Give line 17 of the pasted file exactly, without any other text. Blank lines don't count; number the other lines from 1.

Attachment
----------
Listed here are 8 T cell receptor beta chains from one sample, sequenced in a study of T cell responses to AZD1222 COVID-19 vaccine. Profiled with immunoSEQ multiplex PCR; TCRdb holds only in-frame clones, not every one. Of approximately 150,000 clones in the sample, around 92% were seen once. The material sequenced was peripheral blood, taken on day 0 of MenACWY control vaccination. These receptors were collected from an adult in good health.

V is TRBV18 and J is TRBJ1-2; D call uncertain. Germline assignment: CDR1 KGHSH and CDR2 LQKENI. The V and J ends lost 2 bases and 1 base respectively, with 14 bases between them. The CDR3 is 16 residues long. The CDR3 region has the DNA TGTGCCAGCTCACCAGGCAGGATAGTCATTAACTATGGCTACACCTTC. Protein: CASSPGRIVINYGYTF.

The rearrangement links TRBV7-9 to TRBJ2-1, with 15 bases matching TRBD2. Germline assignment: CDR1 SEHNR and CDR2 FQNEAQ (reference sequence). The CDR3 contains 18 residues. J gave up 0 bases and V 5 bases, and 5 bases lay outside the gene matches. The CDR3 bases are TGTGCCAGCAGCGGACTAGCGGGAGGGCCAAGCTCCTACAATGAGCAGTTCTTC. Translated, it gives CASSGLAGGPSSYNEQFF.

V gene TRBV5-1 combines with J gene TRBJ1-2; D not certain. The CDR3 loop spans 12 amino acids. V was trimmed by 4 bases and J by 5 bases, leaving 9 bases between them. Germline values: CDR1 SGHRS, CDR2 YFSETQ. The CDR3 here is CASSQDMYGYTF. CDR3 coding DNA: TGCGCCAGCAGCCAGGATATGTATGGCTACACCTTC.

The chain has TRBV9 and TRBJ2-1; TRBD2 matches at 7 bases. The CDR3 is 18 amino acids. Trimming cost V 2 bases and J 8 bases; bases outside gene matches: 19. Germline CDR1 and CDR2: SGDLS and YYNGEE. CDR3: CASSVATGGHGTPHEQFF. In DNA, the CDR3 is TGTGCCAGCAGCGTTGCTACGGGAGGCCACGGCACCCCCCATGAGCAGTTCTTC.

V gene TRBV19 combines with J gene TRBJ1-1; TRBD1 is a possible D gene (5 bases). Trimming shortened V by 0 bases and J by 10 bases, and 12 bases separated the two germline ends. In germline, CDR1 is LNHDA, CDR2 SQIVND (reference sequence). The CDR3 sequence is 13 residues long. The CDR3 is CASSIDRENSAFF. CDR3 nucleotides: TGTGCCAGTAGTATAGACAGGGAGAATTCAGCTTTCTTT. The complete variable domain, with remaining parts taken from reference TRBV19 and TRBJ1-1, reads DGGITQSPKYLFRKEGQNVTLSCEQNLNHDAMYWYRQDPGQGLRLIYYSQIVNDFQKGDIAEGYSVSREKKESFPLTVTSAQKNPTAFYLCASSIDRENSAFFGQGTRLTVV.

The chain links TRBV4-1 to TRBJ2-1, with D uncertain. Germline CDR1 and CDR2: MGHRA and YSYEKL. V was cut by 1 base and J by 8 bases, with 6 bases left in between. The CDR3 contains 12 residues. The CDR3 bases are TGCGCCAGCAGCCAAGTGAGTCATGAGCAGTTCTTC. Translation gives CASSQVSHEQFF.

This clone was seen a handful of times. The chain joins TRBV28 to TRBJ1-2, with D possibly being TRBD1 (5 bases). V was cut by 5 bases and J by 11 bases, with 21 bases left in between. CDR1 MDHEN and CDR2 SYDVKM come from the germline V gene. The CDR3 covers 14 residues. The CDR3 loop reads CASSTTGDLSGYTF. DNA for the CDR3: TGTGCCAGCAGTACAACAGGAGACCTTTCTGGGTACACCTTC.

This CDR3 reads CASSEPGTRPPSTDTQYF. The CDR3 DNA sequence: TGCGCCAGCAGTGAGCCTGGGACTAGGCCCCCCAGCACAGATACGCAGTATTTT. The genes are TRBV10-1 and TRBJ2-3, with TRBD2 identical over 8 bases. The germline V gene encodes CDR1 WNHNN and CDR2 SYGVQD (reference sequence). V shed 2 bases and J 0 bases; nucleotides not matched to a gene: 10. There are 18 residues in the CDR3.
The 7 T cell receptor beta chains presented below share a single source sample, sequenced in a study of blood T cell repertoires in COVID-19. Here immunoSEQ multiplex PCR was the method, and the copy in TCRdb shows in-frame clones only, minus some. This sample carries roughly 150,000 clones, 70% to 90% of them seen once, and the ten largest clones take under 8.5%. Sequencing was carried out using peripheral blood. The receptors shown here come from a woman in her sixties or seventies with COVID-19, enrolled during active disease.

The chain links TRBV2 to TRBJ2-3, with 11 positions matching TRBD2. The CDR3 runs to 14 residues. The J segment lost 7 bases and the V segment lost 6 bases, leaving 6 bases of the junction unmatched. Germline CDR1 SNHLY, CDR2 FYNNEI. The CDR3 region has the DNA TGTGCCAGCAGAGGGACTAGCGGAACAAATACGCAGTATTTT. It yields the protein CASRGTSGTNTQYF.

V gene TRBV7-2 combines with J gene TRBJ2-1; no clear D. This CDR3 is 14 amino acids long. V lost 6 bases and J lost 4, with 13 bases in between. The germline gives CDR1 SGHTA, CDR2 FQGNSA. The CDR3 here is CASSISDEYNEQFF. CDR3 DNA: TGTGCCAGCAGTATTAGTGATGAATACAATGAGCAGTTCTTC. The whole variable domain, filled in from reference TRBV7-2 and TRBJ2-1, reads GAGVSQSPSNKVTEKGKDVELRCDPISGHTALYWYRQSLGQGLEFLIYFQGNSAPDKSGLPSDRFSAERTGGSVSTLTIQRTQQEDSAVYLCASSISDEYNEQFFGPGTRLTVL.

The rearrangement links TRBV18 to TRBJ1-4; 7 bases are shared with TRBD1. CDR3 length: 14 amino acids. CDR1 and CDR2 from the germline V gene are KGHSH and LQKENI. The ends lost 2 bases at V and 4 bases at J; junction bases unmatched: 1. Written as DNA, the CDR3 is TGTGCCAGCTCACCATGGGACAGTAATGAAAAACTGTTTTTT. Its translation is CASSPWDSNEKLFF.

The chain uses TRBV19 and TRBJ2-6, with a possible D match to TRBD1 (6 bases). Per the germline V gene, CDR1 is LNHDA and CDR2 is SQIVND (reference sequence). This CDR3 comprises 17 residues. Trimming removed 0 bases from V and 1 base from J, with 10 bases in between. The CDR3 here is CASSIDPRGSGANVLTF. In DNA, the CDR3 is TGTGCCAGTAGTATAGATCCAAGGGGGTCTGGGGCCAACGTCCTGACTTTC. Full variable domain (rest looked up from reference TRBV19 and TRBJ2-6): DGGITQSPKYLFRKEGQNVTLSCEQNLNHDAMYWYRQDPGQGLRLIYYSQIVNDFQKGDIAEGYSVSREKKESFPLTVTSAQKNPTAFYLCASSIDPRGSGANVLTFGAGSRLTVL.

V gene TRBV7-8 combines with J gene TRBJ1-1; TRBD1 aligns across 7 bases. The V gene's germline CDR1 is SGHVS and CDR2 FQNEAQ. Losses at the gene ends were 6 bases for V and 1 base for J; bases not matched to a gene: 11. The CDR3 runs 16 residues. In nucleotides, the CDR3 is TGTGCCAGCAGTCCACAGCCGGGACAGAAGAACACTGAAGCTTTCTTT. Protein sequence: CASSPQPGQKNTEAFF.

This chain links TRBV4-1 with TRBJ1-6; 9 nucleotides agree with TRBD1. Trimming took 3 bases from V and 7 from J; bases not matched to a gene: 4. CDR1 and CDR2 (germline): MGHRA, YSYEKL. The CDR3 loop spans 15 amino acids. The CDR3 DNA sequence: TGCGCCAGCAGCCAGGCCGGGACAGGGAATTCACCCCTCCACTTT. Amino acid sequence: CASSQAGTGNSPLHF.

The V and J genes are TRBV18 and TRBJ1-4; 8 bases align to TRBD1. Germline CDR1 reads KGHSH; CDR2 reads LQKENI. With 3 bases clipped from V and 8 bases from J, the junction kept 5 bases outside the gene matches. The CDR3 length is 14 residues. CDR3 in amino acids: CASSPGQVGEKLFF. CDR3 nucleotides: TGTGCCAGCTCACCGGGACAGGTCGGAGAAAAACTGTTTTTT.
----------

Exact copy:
The V and J genes are TRBV18 and TRBJ1-4; 8 bases align to TRBD1. Germline CDR1 reads KGHSH; CDR2 reads LQKENI. With 3 bases clipped from V and 8 bases from J, the junction kept 5 bases outside the gene matches. The CDR3 length is 14 residues. CDR3 in amino acids: CASSPGQVGEKLFF. CDR3 nucleotides: TGTGCCAGCTCACCGGGACAGGTCGGAGAAAAACTGTTTTTT.